It’s important to quantify customer and product success metrics for many reasons. Any business that doesn’t measure success metrics will have a harder time knowing where to focus – here’s why. 

Customer success helps boost customer satisfaction and retention, which increases customer loyalty, churn rates and revenue. Monitoring the right metrics will help you keep your business on track, and a goal-setting framework like OKRs will only be effective if you have measurable KPIs that you can use in your Key Results.

Fundamental customer success metrics help improve your product or service, as you can get an idea of the areas you should be improving based on what the customer likes, doesn’t like and has a hard time with. Knowing what your customers think about your product is an important aspect of making future adjustments to the product or experience.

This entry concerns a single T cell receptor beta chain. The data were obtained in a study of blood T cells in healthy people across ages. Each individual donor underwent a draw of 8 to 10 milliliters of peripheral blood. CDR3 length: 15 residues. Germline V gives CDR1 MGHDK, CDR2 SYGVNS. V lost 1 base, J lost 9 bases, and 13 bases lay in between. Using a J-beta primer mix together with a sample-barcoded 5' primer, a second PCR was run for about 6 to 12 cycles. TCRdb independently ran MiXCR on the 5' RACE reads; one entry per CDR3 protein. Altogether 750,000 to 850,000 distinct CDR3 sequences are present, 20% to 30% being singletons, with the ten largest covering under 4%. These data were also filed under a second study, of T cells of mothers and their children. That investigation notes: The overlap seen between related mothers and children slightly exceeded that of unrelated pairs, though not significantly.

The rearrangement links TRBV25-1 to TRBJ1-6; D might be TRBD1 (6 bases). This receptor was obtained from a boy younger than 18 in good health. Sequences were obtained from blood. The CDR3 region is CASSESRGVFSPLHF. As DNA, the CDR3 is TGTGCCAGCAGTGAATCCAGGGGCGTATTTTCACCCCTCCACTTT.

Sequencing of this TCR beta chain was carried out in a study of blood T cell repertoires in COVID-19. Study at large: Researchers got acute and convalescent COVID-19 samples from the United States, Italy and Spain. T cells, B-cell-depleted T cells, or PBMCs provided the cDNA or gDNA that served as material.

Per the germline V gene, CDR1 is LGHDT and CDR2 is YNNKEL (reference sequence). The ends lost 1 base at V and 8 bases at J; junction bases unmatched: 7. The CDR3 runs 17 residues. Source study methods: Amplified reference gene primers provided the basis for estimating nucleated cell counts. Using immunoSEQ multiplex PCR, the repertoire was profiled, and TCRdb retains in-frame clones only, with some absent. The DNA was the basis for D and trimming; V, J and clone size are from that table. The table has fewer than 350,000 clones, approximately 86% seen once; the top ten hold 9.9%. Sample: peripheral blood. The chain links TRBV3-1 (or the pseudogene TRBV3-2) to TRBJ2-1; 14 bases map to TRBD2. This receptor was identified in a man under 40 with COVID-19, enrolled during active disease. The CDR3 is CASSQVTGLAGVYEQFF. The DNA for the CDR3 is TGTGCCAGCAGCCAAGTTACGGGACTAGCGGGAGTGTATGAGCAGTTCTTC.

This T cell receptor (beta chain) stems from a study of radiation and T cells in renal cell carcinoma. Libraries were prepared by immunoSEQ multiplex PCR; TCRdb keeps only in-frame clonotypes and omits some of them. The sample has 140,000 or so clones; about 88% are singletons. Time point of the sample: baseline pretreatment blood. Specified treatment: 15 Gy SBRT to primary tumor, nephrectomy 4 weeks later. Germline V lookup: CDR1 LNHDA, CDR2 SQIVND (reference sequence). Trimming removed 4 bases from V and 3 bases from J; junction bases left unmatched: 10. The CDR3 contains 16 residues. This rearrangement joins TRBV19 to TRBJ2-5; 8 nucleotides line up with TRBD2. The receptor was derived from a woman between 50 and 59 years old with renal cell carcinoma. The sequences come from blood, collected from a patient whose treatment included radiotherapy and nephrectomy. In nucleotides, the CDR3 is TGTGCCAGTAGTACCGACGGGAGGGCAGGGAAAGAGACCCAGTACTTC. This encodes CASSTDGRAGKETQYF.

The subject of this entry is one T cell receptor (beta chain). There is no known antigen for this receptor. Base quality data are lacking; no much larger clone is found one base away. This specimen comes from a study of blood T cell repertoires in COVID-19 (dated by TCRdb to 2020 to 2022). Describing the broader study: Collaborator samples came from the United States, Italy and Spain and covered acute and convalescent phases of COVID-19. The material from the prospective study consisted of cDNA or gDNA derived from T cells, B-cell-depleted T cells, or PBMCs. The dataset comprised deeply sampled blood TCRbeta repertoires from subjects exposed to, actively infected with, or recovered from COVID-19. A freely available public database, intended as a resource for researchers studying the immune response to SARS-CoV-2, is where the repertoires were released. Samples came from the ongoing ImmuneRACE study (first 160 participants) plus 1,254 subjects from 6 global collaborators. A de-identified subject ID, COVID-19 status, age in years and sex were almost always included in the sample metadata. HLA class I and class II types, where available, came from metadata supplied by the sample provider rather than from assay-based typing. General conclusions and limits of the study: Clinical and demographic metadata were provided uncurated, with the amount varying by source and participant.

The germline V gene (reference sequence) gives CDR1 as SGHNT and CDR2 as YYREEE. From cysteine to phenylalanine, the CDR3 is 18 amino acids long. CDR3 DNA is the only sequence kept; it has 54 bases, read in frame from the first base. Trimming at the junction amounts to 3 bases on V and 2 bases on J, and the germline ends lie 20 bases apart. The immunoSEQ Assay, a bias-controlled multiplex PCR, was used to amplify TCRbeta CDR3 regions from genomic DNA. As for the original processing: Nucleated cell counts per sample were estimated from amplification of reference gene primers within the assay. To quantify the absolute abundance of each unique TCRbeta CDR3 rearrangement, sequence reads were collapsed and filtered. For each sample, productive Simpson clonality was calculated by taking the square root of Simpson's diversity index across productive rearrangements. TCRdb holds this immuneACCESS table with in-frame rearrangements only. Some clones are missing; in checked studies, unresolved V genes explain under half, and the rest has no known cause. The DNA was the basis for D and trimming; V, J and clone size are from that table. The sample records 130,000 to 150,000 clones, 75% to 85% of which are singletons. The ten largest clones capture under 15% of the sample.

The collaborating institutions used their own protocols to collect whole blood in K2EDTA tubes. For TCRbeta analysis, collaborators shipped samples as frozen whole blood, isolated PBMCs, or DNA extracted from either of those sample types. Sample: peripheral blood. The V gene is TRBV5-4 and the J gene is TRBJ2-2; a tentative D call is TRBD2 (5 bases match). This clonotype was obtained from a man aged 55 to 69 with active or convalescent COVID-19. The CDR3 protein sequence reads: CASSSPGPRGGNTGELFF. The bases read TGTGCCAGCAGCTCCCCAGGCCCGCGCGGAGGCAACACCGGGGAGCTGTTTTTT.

You can forecast your revenue, as you’ll have an idea of whether your product is generating enough gain to make a fair profit.

Lastly, tracking all metrics can help you identify gaps in your existing features, and generate the right conversations to fix things before it’s too late. Customers will continue to be satisfied, loyal, and happy with your brand as a result.. 

How do you measure success metrics?

When calculating product success, your main goal should be to increase the product’s effectiveness. Different teams define a successful product by different factors. In general, the product should: 

  • Be a good fit in the market, meaning it helps solve a problem and is needed by customers 
  • Engage the customers, who should find value and usefulness in the product
  • Have new customers come back to purchase again